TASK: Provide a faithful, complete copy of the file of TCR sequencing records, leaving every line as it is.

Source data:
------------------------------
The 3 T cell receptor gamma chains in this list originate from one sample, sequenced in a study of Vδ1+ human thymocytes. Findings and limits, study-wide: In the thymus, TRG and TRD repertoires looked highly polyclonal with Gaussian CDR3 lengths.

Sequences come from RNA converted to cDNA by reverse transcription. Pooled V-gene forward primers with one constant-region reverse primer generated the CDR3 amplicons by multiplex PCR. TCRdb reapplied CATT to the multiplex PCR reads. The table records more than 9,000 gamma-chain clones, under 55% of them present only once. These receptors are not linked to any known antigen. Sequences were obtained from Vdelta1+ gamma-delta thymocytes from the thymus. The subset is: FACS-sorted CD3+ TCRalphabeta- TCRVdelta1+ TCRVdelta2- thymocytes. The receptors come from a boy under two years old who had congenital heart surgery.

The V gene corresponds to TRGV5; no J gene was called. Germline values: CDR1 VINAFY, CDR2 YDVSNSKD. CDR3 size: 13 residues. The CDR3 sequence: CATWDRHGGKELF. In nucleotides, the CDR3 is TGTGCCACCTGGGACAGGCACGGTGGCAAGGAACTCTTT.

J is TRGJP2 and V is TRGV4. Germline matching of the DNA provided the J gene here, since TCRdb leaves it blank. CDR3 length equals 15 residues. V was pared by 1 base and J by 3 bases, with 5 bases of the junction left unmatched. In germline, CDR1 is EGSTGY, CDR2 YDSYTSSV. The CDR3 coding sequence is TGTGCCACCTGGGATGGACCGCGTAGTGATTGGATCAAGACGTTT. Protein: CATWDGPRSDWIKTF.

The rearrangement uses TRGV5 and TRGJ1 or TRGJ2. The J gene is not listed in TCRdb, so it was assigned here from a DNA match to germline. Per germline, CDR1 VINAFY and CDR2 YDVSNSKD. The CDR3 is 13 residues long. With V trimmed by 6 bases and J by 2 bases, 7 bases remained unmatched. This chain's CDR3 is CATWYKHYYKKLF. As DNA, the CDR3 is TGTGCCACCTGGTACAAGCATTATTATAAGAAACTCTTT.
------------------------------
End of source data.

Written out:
The 3 T cell receptor gamma chains in this list originate from one sample, sequenced in a study of Vδ1+ human thymocytes. Findings and limits, study-wide: In the thymus, TRG and TRD repertoires looked highly polyclonal with Gaussian CDR3 lengths.

Sequences come from RNA converted to cDNA by reverse transcription. Pooled V-gene forward primers with one constant-region reverse primer generated the CDR3 amplicons by multiplex PCR. TCRdb reapplied CATT to the multiplex PCR reads. The table records more than 9,000 gamma-chain clones, under 55% of them present only once. These receptors are not linked to any known antigen. Sequences were obtained from Vdelta1+ gamma-delta thymocytes from the thymus. The subset is: FACS-sorted CD3+ TCRalphabeta- TCRVdelta1+ TCRVdelta2- thymocytes. The receptors come from a boy under two years old who had congenital heart surgery.

The V gene corresponds to TRGV5; no J gene was called. Germline values: CDR1 VINAFY, CDR2 YDVSNSKD. CDR3 size: 13 residues. The CDR3 sequence: CATWDRHGGKELF. In nucleotides, the CDR3 is TGTGCCACCTGGGACAGGCACGGTGGCAAGGAACTCTTT.

J is TRGJP2 and V is TRGV4. Germline matching of the DNA provided the J gene here, since TCRdb leaves it blank. CDR3 length equals 15 residues. V was pared by 1 base and J by 3 bases, with 5 bases of the junction left unmatched. In germline, CDR1 is EGSTGY, CDR2 YDSYTSSV. The CDR3 coding sequence is TGTGCCACCTGGGATGGACCGCGTAGTGATTGGATCAAGACGTTT. Protein: CATWDGPRSDWIKTF.

The rearrangement uses TRGV5 and TRGJ1 or TRGJ2. The J gene is not listed in TCRdb, so it was assigned here from a DNA match to germline. Per germline, CDR1 VINAFY and CDR2 YDVSNSKD. The CDR3 is 13 residues long. With V trimmed by 6 bases and J by 2 bases, 7 bases remained unmatched. This chain's CDR3 is CATWYKHYYKKLF. As DNA, the CDR3 is TGTGCCACCTGGTACAAGCATTATTATAAGAAACTCTTT.